But Characters spends a fair amount of its running time, when not hitting emotional notes, blending such emotion with harmonic, cerebral meditations on literature: what is it, why write it, why do we need it, how can writers do it well. Maine (or his mouthpiece) does a fair share of justifiable snarling at the so-called site of production of literature: the struggle of the conception, writing, editing, collating, and inevitable criticism of a work of fiction, how it is set in its literary context. The character of Fallon Wright, a critic, is caricatured and treated as a kind of barnacle on the outer hull of the writer, a necessary evil. Other characters orbiting the fiction we are reading include an editor, Thomas Pearl; a professor of comparative literature at Temple U., Dr. Robert Dawson; Sam and Cassie, two grad students helping Dawson research Garrett Frame’s fictional output using a mysterious accessory known as “the Program”; the “Lawyer” advising Frame on the legal intricacies of writing “truth in fiction,” where it would be advisable to change names to protect the innocent — the contemplated repercussions of which produce a sort of Brechtian effect ensuring for the reader that much of this material must in fact derive from real life. As I said before, the framing chapters, called “Night Shades,” with their sophisticated polyphony of metafictional voices and narrations and transcripts, may have been the most challenging and dense portions of the text for me and the parts requiring the strongest leg muscles to hurdle. Once I ventured deeper into the novel I was more able to take the metafictional medicine with the spoonful of autobiographical sugar, as it were. And the “characters” of the whole book did indeed seem, like the cast of a dream, to be outcroppings of a single individual: the creator.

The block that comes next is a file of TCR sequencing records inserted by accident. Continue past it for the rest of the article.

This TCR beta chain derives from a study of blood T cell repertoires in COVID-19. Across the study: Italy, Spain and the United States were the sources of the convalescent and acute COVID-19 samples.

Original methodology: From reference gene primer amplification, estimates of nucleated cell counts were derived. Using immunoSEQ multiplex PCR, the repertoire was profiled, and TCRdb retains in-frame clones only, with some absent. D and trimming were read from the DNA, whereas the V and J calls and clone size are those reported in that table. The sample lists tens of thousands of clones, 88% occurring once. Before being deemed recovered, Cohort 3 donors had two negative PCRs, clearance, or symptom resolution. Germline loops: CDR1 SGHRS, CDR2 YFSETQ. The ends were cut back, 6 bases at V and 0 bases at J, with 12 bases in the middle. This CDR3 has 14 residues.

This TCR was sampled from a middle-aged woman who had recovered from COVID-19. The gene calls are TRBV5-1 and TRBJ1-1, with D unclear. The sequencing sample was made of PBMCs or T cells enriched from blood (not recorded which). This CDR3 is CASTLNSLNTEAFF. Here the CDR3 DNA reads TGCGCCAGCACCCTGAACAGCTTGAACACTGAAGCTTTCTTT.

In his Afterword on Lolita, Vladimir Nabokov gave a list of subtle details of his book which, completely aside from the larger movements of its main plot, formed “the nerves of the novel. These are the secret points, the subliminal co-ordinates by means of which the book is plotted.” Nabokov seemed to think it was high art to steal away in his pages a subtly hidden strutwork of images, references, and callbacks that would be discernible to careful readers and would pin a novel together better than the main supporting beams of narration and plot. Maine does that here in Characters in ways that had me letting off sighs that were one-part envy against three-parts admiration, filaments that I can’t list here for fear of spoiling any other conceivable reader’s discovery of them. But the hidden co-ordinates I found, and may find again on a second or third reading, were not artificial building material, rather they were echoes of observed real life in its still-traveling pathos and therefore had an emotionally “earned” content, to use a tricky MFA word. Hence the sighing and shaking my head. That’s all a book can do for a reader, a viewer, a turner of pages, a human.